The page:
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Scottish painter Peter Doig is primarily known for three kinds of works: portraits of Le Corbusier’s brutalist communal housing complex in France, abstract landscapes inspired by his childhood in Canada, and somewhat unsettling depictions of lone canoes. The last category is the most intriguing, because one of those works—1991’s “White Canoe”—fetched a jaw-dropping $11.3 million at an auction in 2007. At the time, it was the highest amount ever paid for a work by a living European artist. Doig didn’t see a dime from that sale—advertising mogul and art patron Charles Saatchi sold the painting at Sotheby’s—but it nonetheless rocked him. “It made me feel sick, really,” he told The Guardian in 2008. “I’m talking about nauseous sick, not so much disgusted or anything. That someone should have put their hand in their pocket and spent that much money on a painting of mine seemed so unconnected to anything that I ever did.” Presumably Doig’s had time to adjust—since then he’s had multiple works sell for seven figures.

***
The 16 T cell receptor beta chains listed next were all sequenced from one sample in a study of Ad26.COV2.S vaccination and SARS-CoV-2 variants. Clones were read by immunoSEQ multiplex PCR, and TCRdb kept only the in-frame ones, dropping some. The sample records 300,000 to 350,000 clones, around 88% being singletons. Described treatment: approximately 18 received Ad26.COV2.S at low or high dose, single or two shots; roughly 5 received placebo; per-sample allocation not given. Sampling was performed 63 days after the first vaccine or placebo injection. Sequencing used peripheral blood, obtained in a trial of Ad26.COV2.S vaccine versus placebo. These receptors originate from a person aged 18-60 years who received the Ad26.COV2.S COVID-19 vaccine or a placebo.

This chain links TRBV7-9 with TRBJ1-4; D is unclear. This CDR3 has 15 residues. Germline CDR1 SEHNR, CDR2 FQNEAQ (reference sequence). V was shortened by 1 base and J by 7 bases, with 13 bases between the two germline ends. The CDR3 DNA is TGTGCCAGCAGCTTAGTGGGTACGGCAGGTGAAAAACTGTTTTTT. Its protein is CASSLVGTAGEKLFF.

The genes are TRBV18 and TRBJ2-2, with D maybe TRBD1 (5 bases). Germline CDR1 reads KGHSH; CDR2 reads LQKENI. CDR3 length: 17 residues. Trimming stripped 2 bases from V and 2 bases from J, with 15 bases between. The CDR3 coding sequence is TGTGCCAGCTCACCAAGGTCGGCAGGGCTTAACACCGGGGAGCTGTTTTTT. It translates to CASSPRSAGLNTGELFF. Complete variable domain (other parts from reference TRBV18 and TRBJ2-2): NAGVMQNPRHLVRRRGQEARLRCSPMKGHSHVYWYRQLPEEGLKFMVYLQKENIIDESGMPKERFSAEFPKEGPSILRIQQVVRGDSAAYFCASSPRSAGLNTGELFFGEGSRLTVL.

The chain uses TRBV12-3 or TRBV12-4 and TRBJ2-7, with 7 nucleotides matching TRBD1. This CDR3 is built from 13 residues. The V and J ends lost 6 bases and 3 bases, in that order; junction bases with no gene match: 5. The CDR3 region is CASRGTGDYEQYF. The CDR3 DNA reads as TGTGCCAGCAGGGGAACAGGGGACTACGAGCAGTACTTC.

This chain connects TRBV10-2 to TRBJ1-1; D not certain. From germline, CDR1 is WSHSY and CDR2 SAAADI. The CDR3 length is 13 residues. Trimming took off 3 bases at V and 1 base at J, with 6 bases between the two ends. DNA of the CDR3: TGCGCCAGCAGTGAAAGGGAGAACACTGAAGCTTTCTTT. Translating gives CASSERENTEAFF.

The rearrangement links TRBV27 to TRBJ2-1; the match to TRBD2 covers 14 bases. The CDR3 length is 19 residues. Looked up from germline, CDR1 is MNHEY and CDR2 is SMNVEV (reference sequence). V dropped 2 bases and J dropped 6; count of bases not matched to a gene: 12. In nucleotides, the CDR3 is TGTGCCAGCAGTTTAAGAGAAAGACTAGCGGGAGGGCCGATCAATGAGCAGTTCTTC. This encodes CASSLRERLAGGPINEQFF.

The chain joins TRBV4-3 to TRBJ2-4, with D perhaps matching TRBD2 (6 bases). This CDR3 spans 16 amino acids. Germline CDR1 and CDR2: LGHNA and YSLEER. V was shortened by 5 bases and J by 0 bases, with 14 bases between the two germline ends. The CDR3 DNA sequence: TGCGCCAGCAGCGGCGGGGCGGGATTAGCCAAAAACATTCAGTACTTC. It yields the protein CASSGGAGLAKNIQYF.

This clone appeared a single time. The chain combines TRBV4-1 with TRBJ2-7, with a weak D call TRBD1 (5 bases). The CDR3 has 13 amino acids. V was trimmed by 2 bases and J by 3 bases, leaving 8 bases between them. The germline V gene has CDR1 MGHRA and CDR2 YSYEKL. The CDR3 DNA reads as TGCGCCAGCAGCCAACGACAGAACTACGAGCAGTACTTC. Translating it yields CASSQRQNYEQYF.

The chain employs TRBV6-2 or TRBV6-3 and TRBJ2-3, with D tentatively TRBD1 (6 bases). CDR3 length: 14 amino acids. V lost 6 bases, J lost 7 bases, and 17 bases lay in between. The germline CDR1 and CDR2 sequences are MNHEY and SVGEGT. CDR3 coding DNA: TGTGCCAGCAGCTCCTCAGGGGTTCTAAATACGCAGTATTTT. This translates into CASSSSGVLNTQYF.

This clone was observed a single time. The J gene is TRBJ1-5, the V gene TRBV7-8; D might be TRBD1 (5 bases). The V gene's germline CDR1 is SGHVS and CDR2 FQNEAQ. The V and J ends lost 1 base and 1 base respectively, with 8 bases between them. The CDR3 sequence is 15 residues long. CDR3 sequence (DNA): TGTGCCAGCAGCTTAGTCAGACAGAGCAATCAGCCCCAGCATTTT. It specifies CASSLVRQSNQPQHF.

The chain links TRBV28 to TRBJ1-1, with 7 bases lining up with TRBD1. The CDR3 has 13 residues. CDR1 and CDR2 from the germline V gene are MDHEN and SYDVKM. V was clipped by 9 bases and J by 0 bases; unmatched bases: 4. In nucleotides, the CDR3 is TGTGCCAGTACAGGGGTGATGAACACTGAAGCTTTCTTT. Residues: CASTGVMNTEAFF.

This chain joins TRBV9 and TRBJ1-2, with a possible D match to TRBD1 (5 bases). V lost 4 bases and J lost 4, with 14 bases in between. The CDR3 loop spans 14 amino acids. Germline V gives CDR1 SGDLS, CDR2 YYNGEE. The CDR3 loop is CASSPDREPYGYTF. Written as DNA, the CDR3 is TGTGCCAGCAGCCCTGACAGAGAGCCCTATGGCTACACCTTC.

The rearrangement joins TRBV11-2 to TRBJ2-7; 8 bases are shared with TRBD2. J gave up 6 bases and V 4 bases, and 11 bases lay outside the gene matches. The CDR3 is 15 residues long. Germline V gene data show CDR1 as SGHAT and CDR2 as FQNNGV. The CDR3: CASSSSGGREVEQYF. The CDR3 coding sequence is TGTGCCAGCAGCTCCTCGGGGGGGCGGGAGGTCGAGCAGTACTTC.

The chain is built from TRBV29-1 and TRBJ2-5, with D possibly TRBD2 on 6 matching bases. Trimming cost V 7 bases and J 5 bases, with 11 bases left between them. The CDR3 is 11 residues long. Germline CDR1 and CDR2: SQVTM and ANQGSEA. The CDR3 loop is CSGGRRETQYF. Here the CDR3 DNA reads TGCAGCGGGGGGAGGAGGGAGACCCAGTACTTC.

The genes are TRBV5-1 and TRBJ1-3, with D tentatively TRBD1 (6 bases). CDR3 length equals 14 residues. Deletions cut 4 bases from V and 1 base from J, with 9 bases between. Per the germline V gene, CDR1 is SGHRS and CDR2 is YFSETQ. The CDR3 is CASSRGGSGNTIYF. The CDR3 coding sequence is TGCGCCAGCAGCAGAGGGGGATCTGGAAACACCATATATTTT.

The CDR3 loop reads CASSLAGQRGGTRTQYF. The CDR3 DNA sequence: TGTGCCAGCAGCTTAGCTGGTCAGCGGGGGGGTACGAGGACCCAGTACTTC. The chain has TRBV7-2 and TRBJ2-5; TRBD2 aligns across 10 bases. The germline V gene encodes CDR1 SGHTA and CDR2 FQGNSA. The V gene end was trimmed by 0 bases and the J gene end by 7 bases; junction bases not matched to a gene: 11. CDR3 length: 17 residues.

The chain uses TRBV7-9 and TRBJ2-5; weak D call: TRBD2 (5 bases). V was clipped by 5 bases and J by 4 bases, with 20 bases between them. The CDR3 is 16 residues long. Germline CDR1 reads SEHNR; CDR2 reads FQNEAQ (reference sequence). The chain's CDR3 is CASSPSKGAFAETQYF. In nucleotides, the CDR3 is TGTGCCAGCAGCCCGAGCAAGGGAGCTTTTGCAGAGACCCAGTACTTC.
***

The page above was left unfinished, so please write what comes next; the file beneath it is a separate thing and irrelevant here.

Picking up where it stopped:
Doig speaks at 6 p.m. at the Phillips Collection, 1600 21st St. NW. $20, registration required. (202) 387-2151.